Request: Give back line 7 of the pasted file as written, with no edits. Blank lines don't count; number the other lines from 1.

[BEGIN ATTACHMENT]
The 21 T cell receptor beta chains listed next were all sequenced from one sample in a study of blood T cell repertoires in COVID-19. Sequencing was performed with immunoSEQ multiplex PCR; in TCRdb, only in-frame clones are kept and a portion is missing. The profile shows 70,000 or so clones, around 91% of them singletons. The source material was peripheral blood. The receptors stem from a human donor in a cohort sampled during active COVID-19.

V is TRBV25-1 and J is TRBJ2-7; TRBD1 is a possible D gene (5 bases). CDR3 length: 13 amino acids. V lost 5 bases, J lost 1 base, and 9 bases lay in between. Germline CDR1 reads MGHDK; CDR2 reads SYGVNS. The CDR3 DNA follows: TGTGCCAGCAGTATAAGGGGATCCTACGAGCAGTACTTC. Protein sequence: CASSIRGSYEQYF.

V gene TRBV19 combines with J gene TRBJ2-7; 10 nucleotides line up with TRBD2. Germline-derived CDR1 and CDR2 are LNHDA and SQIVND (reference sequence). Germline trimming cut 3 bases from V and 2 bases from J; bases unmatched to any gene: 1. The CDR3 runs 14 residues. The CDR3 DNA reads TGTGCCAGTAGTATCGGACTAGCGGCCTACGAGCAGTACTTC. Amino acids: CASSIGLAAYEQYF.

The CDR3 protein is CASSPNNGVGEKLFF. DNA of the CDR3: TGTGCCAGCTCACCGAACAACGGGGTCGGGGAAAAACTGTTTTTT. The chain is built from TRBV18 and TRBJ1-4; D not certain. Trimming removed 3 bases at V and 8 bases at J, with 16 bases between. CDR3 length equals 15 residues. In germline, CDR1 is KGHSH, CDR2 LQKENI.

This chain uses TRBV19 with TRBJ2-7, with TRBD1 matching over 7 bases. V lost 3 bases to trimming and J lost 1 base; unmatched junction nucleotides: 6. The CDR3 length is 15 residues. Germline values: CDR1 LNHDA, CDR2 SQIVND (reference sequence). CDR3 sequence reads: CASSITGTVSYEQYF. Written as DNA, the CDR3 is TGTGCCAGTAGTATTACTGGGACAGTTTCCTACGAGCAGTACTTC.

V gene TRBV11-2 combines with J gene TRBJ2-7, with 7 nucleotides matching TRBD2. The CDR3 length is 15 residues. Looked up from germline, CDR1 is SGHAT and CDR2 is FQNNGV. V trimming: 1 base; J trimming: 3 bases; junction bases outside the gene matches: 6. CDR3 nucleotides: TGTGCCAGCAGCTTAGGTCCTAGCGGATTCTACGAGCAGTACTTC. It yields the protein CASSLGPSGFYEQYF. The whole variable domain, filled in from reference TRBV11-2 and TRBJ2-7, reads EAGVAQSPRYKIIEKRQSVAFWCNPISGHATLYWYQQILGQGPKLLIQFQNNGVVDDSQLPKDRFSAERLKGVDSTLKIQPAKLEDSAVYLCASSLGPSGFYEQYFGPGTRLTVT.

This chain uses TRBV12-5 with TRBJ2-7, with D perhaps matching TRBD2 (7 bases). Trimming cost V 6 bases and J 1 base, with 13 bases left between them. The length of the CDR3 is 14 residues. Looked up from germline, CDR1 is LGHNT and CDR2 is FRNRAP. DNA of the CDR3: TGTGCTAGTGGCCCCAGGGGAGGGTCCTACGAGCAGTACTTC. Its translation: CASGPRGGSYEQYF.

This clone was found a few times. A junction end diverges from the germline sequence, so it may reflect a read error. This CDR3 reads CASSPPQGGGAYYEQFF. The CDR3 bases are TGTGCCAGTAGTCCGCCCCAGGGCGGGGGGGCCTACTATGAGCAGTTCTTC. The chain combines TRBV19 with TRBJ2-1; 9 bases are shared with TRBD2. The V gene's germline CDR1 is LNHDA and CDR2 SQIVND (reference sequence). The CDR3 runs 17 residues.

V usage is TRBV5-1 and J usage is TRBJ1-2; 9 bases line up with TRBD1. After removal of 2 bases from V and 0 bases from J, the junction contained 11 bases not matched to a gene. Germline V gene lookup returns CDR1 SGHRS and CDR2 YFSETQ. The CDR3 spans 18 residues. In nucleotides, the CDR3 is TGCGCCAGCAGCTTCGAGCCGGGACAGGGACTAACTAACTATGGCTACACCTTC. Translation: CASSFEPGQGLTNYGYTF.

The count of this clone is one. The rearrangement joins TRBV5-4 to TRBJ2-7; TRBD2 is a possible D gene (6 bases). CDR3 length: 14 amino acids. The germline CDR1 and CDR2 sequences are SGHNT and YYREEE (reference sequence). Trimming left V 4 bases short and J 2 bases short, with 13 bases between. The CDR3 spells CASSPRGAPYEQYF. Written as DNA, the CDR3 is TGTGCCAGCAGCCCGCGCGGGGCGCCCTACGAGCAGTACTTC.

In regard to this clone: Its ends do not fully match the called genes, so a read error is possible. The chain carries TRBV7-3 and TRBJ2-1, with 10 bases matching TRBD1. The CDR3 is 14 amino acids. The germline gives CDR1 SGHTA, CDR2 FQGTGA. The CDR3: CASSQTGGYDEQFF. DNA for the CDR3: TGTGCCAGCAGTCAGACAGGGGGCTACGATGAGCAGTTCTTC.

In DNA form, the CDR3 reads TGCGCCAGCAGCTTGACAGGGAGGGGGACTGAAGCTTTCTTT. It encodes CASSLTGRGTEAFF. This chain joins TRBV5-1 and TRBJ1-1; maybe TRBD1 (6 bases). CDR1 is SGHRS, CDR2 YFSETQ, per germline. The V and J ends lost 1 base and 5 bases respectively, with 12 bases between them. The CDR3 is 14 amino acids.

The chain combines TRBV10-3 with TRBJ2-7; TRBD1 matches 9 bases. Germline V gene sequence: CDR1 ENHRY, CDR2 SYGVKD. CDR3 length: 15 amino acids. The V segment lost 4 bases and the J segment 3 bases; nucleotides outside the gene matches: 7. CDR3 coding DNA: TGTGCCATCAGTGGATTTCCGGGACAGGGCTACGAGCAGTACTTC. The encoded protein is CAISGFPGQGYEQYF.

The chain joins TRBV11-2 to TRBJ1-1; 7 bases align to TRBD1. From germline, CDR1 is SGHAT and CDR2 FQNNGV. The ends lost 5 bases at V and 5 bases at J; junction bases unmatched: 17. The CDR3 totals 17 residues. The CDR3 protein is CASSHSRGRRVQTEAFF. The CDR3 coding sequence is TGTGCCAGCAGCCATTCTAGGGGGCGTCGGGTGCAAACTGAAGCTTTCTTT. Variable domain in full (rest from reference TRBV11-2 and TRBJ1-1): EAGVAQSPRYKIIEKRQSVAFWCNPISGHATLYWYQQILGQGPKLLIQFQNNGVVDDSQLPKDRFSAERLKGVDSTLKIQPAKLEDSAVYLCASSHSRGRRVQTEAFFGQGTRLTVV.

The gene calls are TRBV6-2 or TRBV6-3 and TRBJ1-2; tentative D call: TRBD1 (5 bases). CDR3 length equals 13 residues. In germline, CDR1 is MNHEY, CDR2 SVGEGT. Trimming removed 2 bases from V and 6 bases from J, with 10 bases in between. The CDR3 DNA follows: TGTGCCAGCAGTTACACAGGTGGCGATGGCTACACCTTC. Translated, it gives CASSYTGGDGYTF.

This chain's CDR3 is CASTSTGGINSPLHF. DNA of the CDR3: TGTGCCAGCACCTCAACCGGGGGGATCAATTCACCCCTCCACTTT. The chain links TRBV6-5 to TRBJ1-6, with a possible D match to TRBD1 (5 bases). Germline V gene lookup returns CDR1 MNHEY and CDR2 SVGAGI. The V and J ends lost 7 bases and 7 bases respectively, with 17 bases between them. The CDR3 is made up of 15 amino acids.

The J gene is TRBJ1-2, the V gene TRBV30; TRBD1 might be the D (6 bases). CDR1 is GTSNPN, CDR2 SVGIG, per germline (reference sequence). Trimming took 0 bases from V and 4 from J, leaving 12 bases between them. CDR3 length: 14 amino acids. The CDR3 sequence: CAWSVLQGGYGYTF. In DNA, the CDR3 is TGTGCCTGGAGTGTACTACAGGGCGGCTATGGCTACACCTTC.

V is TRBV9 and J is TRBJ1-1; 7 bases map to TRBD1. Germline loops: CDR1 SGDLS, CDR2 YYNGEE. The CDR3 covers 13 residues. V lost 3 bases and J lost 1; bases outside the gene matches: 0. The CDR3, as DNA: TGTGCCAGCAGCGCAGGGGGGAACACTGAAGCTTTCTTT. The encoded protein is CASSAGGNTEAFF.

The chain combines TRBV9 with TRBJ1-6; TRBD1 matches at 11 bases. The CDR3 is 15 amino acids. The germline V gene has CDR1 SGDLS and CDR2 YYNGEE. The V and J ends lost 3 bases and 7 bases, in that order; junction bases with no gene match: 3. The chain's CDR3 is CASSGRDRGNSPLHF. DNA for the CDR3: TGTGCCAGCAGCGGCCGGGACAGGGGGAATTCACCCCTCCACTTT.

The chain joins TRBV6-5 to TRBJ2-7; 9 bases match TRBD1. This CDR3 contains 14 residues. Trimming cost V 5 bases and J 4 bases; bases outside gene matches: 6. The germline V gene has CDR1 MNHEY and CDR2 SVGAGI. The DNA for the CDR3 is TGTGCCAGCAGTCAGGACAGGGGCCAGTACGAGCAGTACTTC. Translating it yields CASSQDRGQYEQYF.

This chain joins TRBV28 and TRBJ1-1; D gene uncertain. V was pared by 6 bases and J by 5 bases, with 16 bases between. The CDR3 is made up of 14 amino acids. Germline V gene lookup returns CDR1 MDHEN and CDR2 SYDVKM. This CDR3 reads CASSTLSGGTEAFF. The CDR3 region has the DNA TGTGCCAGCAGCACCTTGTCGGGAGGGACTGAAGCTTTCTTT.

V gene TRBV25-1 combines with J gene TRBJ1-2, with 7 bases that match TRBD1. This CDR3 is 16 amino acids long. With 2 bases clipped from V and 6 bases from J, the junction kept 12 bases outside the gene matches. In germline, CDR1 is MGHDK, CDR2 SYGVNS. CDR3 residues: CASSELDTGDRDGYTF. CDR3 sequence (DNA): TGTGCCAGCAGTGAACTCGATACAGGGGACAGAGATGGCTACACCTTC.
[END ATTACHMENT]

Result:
This chain uses TRBV12-5 with TRBJ2-7, with D perhaps matching TRBD2 (7 bases). Trimming cost V 6 bases and J 1 base, with 13 bases left between them. The length of the CDR3 is 14 residues. Looked up from germline, CDR1 is LGHNT and CDR2 is FRNRAP. DNA of the CDR3: TGTGCTAGTGGCCCCAGGGGAGGGTCCTACGAGCAGTACTTC. Its translation: CASGPRGGSYEQYF.